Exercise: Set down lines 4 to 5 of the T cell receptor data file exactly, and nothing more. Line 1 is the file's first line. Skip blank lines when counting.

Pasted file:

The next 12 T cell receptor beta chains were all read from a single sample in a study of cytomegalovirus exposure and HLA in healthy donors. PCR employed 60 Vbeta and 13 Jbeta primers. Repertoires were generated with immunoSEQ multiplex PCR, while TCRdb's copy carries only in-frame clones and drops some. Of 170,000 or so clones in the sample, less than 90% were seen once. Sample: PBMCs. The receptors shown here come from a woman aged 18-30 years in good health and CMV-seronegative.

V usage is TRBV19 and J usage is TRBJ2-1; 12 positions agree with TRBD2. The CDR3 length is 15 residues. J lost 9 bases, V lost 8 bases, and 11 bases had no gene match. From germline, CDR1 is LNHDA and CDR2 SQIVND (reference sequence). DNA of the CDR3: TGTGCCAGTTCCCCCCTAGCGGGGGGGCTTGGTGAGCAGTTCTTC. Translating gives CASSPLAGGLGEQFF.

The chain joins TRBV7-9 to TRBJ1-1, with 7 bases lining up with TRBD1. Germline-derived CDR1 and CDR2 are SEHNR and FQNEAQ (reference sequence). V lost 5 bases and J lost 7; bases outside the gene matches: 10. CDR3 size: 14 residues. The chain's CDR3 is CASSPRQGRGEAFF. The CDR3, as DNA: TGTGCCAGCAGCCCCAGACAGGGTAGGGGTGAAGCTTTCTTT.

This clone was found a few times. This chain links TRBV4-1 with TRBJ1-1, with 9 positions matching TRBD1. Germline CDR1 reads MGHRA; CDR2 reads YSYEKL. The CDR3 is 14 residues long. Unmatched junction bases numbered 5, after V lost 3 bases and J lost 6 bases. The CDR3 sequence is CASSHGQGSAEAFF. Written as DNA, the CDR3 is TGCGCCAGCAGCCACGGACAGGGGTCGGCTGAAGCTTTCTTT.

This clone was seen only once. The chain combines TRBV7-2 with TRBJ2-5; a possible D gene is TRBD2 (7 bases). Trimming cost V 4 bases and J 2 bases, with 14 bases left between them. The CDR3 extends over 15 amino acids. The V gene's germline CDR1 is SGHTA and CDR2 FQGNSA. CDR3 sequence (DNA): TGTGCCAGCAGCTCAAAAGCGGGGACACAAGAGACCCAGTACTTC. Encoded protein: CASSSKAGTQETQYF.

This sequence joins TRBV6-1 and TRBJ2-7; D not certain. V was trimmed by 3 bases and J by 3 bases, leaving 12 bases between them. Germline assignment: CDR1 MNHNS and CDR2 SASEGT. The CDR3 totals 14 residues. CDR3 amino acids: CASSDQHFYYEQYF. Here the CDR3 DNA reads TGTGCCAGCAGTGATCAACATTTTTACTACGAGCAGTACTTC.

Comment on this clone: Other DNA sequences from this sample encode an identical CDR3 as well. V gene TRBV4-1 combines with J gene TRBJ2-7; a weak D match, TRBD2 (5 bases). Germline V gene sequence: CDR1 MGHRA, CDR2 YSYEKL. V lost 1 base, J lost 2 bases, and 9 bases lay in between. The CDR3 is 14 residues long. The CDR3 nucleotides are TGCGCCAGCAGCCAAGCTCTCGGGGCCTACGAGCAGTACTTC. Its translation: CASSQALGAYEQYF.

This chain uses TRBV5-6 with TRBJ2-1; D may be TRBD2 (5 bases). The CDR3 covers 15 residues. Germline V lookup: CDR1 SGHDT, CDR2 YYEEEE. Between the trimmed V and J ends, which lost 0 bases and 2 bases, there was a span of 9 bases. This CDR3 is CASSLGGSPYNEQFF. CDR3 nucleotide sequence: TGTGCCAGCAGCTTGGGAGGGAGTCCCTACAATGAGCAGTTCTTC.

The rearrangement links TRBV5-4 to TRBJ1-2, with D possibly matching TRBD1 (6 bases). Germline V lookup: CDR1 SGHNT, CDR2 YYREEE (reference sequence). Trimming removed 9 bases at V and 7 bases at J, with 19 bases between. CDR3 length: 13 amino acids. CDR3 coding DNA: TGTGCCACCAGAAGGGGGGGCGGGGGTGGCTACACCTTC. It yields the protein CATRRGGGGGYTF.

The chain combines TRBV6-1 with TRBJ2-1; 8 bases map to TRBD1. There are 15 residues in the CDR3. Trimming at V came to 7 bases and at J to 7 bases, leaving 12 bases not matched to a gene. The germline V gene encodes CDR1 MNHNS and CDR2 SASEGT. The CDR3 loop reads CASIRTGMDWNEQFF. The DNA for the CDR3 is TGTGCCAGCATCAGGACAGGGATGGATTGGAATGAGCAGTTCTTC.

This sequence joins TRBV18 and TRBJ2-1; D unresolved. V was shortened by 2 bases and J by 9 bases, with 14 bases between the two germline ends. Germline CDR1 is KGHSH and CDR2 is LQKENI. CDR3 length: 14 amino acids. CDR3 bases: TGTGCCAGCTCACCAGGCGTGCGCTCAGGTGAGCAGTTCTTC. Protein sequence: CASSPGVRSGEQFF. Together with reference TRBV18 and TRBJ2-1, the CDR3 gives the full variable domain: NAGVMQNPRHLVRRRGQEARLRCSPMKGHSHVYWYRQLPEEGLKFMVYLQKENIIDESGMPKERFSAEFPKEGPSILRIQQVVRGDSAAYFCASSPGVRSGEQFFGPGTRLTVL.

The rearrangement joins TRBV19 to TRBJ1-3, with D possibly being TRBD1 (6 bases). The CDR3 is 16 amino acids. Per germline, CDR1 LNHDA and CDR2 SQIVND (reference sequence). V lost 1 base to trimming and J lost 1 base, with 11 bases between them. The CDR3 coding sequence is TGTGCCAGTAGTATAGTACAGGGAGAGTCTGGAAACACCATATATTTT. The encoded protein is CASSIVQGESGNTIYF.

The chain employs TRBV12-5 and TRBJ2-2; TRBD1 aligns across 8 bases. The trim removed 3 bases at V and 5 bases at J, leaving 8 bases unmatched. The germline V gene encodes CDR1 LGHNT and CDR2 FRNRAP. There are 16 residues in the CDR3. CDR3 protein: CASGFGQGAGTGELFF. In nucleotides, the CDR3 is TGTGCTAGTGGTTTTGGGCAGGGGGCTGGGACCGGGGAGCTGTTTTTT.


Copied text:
This clone was found a few times. This chain links TRBV4-1 with TRBJ1-1, with 9 positions matching TRBD1. Germline CDR1 reads MGHRA; CDR2 reads YSYEKL. The CDR3 is 14 residues long. Unmatched junction bases numbered 5, after V lost 3 bases and J lost 6 bases. The CDR3 sequence is CASSHGQGSAEAFF. Written as DNA, the CDR3 is TGCGCCAGCAGCCACGGACAGGGGTCGGCTGAAGCTTTCTTT.

This clone was seen only once. The chain combines TRBV7-2 with TRBJ2-5; a possible D gene is TRBD2 (7 bases). Trimming cost V 4 bases and J 2 bases, with 14 bases left between them. The CDR3 extends over 15 amino acids. The V gene's germline CDR1 is SGHTA and CDR2 FQGNSA. CDR3 sequence (DNA): TGTGCCAGCAGCTCAAAAGCGGGGACACAAGAGACCCAGTACTTC. Encoded protein: CASSSKAGTQETQYF.